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John B. OakesJohn B. Oakes
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On the problems that we had with American Electric Power and clean coal and Donald Cook, what happened was that Punch was pushed into intervening on the side of American Electric Power. This was in 1974, when he tried to get us to run an Op-Ed - asked me to explain how we have an air pollution editorial that American Electric Power strongly objected to, and the publisher stood by the editorial, let me say, but he did urge that we have Cook write an Op-Ed piece, and we had a big hassle about that.

The Marco Island thing was in 1975.


You opposed the idea of letting Cook express himself on -?


Not because we had not given - not because I didn't want that point of view expressed at all, but we felt that, in this particular case, I opposed it (and I might say parenthetically that Charlotte Curtis, the [Op-Ed page] editor, opposed it even more strongly than I did, but I was strongly against it too), because I felt that we could not throw Op-Ed open to people simply to answer editorials. The letters department was open for answers to editorials, and was used all the time. But I wrote in a memo to Punch, who had asked specifically that we have Cook, in effect, answer our editorial on the Op-Ed page, I felt that it would be wrong to allow that because that would set a precedent in which the Op-Ed page could become subject to simply being a vehicle for answers to editorials, and this was not at all the idea of the Op-Ed page.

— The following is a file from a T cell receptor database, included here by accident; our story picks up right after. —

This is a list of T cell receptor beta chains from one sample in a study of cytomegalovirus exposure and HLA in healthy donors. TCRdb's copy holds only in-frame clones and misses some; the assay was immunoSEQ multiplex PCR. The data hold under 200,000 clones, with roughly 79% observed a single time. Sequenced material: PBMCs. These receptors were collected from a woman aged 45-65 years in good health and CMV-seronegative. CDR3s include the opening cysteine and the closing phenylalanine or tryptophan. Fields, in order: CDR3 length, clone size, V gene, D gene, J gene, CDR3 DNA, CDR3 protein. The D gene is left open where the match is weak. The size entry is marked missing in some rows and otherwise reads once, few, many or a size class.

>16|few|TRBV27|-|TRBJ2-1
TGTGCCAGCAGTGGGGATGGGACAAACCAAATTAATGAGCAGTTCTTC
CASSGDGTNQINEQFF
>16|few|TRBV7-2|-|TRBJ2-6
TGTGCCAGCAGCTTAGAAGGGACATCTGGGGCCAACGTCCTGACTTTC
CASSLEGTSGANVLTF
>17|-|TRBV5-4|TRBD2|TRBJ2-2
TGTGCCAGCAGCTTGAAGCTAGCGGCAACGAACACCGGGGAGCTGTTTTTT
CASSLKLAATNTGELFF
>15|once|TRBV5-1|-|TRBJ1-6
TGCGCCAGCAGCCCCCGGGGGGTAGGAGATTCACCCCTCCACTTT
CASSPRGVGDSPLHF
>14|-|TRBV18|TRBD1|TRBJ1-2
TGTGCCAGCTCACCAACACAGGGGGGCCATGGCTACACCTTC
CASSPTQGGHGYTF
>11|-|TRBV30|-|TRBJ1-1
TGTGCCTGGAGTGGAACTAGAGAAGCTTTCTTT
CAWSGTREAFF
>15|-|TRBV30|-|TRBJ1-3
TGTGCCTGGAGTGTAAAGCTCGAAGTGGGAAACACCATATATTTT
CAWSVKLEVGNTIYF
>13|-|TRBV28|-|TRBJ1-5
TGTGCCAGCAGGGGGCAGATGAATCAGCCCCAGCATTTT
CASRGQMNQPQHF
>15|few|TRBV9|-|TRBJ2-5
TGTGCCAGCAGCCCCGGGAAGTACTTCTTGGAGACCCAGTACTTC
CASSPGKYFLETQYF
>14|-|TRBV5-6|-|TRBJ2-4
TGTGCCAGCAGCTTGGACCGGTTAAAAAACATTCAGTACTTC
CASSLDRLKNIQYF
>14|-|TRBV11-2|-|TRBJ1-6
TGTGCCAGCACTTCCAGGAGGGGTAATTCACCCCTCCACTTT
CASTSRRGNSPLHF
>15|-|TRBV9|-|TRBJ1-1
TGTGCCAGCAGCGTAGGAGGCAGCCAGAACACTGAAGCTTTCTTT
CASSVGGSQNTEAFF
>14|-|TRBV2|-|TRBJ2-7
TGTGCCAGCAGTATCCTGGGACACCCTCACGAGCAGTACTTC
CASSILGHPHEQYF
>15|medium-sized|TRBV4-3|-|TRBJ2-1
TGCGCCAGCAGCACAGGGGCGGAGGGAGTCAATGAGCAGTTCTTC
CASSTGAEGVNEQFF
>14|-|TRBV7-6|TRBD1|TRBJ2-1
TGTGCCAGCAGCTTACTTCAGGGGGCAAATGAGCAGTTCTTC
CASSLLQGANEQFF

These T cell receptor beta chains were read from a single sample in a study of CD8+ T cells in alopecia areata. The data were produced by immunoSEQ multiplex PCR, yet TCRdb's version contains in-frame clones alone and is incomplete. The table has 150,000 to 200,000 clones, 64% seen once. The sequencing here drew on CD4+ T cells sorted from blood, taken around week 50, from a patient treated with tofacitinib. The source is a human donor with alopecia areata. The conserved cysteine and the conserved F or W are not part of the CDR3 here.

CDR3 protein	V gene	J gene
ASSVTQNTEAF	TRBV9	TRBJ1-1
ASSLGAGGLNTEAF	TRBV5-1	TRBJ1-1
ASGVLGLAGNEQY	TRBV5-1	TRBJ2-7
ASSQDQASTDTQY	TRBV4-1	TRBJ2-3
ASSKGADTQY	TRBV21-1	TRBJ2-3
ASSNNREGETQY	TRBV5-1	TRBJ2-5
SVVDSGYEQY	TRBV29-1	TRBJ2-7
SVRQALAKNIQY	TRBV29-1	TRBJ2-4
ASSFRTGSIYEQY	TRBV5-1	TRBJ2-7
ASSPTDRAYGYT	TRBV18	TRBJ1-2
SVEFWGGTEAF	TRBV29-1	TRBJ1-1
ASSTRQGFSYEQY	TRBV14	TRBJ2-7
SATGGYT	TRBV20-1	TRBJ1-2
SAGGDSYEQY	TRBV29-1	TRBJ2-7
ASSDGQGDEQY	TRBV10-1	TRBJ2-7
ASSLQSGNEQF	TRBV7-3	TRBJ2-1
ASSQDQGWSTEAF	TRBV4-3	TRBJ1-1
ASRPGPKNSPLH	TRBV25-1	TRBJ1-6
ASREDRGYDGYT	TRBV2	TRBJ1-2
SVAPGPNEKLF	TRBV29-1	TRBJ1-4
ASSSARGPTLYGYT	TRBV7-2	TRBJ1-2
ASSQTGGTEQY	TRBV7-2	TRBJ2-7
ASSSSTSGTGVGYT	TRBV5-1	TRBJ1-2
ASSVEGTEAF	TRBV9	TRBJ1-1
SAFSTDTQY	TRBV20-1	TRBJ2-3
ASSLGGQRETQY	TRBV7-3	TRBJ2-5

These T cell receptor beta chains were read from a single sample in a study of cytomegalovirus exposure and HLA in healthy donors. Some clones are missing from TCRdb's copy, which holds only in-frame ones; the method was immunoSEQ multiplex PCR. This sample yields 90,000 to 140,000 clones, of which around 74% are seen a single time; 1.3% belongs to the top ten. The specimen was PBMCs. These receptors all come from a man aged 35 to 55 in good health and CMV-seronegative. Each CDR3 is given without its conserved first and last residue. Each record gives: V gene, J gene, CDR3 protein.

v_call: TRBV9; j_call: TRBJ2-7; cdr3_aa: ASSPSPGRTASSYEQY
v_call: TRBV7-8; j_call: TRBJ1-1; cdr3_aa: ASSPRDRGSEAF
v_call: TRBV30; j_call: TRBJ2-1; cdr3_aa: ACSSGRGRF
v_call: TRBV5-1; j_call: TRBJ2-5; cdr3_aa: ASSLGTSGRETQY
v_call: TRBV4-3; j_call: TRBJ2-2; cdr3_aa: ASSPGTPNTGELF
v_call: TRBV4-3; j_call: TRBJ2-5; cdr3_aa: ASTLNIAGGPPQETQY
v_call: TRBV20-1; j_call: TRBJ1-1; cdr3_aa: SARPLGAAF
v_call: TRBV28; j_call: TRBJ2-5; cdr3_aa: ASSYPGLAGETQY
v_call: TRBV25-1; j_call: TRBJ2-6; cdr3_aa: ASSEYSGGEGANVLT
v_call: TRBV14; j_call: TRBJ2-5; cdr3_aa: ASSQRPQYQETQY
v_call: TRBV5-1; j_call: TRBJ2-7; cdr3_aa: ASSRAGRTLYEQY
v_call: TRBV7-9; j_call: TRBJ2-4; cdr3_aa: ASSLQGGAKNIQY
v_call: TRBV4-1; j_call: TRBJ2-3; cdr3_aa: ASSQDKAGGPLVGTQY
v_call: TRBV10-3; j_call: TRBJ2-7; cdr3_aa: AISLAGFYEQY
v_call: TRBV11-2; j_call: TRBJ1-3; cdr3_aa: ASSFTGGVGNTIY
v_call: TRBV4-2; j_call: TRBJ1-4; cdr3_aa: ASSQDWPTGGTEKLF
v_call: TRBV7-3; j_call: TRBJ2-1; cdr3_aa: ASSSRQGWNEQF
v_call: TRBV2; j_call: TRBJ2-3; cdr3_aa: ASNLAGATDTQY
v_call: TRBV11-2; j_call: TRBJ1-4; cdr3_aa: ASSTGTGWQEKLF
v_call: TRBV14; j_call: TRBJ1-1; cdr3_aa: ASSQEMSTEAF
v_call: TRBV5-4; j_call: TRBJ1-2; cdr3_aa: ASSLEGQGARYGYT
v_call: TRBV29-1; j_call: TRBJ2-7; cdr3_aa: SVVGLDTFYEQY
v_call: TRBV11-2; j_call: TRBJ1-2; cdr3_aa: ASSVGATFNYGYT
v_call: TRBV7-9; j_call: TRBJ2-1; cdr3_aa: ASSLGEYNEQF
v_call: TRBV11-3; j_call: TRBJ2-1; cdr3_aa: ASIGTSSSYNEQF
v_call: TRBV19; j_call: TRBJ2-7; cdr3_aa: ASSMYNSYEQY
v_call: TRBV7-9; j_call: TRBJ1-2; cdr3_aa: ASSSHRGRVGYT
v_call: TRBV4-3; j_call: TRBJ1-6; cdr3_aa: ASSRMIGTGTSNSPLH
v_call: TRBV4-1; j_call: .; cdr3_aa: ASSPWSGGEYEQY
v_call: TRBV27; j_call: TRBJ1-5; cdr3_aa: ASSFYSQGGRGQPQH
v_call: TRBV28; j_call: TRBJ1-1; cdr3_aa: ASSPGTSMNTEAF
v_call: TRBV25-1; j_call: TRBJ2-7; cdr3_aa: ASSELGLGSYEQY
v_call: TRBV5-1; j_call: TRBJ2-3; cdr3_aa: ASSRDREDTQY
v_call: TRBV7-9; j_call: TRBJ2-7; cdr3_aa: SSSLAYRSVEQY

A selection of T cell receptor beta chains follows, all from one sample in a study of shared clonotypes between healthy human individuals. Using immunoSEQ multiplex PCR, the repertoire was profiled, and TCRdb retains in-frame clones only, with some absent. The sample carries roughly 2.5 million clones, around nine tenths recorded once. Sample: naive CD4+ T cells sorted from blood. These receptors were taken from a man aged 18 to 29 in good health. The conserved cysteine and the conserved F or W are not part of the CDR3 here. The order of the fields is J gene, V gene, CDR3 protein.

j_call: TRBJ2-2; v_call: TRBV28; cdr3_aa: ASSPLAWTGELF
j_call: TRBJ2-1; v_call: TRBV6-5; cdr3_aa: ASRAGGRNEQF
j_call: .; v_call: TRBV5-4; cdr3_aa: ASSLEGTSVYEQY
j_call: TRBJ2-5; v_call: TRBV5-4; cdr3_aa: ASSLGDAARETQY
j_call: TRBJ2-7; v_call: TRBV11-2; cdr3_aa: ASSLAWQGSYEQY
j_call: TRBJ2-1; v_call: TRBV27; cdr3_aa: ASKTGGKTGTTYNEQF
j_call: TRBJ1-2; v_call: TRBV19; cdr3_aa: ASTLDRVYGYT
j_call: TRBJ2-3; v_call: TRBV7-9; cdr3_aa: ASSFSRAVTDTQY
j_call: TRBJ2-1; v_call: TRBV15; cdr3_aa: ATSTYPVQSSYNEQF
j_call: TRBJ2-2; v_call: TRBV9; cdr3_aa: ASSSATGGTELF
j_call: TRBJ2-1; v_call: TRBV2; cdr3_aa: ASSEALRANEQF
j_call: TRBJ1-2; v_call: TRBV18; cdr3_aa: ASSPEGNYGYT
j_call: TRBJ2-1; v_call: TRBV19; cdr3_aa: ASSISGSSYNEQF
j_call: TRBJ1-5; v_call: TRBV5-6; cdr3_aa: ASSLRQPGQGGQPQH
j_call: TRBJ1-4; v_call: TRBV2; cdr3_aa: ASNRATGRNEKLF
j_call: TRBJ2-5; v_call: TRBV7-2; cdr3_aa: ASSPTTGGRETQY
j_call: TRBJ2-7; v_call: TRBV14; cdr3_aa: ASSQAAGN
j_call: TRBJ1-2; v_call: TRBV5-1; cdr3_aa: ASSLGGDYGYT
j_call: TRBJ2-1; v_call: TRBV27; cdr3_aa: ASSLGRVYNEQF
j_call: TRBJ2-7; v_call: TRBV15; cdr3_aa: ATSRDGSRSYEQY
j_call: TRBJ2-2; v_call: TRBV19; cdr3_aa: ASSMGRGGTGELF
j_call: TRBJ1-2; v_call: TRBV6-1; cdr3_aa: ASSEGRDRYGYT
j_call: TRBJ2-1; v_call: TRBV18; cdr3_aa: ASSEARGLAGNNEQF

Now, it was also true that, at least in my view, and this raises a whole other question, which I also was quite concerned about, in my view, while I felt that the Op-Ed page was an

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